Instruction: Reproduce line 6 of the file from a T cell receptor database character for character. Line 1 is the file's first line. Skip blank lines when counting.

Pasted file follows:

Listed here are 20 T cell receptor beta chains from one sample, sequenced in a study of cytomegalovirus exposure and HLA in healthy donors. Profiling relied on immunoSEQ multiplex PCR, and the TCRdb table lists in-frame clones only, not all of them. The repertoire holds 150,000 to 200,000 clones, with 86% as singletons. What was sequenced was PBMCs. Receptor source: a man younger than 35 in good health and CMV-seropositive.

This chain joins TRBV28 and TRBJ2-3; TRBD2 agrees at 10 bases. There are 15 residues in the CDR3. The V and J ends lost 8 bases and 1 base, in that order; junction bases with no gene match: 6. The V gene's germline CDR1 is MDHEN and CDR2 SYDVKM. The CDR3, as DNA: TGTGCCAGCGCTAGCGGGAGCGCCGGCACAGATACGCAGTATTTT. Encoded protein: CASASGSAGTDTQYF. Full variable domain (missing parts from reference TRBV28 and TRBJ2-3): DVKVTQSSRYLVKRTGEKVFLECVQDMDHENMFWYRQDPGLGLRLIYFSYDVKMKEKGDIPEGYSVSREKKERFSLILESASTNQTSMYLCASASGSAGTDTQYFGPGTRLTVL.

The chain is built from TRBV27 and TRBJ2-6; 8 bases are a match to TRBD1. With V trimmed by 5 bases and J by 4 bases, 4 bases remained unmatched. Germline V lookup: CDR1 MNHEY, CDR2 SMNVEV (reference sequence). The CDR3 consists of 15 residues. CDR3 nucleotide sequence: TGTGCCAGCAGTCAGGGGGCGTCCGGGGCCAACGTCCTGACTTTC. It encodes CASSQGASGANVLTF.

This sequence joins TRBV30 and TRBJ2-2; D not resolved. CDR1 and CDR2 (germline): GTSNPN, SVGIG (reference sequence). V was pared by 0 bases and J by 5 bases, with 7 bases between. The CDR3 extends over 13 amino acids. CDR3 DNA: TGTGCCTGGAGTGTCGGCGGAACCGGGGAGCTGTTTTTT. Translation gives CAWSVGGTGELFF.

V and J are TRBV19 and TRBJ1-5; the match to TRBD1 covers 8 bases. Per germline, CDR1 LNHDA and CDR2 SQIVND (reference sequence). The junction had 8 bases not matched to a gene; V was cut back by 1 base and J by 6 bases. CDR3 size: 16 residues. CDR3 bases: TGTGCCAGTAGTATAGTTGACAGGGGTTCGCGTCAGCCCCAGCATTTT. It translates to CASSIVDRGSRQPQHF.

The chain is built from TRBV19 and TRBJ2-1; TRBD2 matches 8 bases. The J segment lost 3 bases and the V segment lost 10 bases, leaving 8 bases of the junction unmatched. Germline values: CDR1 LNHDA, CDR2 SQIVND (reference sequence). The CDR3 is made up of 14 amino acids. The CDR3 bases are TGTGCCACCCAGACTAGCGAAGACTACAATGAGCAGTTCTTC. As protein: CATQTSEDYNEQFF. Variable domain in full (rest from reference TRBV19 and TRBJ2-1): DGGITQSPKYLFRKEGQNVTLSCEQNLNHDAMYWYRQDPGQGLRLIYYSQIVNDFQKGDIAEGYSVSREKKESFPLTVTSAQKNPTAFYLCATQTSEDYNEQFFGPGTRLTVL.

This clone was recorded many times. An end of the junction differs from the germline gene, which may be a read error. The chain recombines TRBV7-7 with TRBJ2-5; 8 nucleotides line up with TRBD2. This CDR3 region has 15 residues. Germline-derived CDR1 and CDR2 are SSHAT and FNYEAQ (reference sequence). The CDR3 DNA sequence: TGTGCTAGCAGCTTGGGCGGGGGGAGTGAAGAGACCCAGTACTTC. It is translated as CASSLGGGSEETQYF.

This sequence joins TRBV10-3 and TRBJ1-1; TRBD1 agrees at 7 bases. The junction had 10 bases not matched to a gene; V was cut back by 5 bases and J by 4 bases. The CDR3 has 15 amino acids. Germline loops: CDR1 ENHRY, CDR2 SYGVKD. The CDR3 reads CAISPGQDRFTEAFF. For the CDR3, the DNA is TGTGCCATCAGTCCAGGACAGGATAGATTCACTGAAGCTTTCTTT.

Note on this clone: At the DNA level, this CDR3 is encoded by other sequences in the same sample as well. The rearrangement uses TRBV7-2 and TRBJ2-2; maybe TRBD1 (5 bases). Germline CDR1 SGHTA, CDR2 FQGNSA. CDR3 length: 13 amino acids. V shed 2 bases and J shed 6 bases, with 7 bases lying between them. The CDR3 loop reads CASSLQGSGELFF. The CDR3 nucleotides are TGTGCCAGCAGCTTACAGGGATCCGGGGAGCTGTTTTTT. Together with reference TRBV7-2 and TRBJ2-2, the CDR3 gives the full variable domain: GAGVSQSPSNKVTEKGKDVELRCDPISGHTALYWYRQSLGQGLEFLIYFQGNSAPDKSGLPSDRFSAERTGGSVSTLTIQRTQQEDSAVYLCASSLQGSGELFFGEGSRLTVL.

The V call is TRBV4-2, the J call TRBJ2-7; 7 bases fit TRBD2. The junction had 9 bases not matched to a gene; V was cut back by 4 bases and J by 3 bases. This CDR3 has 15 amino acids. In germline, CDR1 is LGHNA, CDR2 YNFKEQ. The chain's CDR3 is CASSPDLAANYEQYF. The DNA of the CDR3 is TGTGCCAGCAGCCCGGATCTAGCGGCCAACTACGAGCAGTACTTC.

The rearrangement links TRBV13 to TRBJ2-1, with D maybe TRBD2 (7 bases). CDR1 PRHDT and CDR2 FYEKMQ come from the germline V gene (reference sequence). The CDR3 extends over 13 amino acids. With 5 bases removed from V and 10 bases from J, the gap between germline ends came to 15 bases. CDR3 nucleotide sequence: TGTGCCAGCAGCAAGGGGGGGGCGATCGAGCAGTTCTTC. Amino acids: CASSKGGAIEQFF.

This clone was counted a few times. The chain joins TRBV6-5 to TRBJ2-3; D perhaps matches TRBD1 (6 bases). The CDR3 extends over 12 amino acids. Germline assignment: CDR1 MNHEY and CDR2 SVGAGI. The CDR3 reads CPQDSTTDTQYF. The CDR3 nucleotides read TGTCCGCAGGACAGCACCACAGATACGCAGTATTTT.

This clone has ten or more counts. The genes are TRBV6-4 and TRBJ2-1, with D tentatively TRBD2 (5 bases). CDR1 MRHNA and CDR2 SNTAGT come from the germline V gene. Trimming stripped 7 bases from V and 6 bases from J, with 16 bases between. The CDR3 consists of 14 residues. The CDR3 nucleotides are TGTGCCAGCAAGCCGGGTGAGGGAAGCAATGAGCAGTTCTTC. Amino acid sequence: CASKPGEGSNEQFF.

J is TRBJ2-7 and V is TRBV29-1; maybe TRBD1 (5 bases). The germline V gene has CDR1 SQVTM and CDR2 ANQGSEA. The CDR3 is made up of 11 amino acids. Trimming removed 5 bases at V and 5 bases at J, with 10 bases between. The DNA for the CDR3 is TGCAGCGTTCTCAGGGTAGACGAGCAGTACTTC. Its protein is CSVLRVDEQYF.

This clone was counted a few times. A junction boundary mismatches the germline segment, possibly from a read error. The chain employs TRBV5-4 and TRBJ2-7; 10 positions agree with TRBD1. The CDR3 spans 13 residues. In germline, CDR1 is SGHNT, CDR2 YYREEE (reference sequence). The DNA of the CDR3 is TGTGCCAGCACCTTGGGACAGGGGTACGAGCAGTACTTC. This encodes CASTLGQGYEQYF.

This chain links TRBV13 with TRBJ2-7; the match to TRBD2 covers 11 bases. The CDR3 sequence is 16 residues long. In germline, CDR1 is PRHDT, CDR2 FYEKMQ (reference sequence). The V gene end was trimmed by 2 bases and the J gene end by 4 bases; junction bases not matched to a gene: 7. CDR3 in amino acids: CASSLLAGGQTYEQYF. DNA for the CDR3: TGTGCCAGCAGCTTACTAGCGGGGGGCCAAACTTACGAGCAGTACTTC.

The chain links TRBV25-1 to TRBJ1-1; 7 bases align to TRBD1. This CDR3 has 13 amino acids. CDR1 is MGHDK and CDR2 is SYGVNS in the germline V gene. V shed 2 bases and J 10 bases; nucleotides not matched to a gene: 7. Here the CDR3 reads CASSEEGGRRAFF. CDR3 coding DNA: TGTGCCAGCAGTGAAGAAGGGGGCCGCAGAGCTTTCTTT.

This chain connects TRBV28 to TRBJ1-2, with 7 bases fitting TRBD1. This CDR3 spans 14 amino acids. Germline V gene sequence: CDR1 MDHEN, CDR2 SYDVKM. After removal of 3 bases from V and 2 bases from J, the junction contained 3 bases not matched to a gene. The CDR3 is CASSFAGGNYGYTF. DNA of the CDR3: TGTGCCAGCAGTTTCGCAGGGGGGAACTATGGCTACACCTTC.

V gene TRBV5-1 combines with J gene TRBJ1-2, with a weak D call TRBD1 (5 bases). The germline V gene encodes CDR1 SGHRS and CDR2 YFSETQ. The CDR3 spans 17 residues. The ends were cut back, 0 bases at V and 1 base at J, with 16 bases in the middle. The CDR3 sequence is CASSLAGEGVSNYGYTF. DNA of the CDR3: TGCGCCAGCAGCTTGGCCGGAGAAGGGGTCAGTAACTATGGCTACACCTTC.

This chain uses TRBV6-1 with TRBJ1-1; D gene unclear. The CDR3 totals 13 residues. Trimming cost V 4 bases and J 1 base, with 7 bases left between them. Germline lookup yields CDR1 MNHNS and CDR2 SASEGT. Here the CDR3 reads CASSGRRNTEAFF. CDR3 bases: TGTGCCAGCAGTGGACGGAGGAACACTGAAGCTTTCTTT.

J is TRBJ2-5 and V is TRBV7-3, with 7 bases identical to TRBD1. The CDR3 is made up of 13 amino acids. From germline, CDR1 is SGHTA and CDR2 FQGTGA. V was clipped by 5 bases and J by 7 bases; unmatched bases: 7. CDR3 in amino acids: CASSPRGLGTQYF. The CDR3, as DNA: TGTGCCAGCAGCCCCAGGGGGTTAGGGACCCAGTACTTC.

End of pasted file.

The chain is built from TRBV19 and TRBJ2-1; TRBD2 matches 8 bases. The J segment lost 3 bases and the V segment lost 10 bases, leaving 8 bases of the junction unmatched. Germline values: CDR1 LNHDA, CDR2 SQIVND (reference sequence). The CDR3 is made up of 14 amino acids. The CDR3 bases are TGTGCCACCCAGACTAGCGAAGACTACAATGAGCAGTTCTTC. As protein: CATQTSEDYNEQFF. Variable domain in full (rest from reference TRBV19 and TRBJ2-1): DGGITQSPKYLFRKEGQNVTLSCEQNLNHDAMYWYRQDPGQGLRLIYYSQIVNDFQKGDIAEGYSVSREKKESFPLTVTSAQKNPTAFYLCATQTSEDYNEQFFGPGTRLTVL.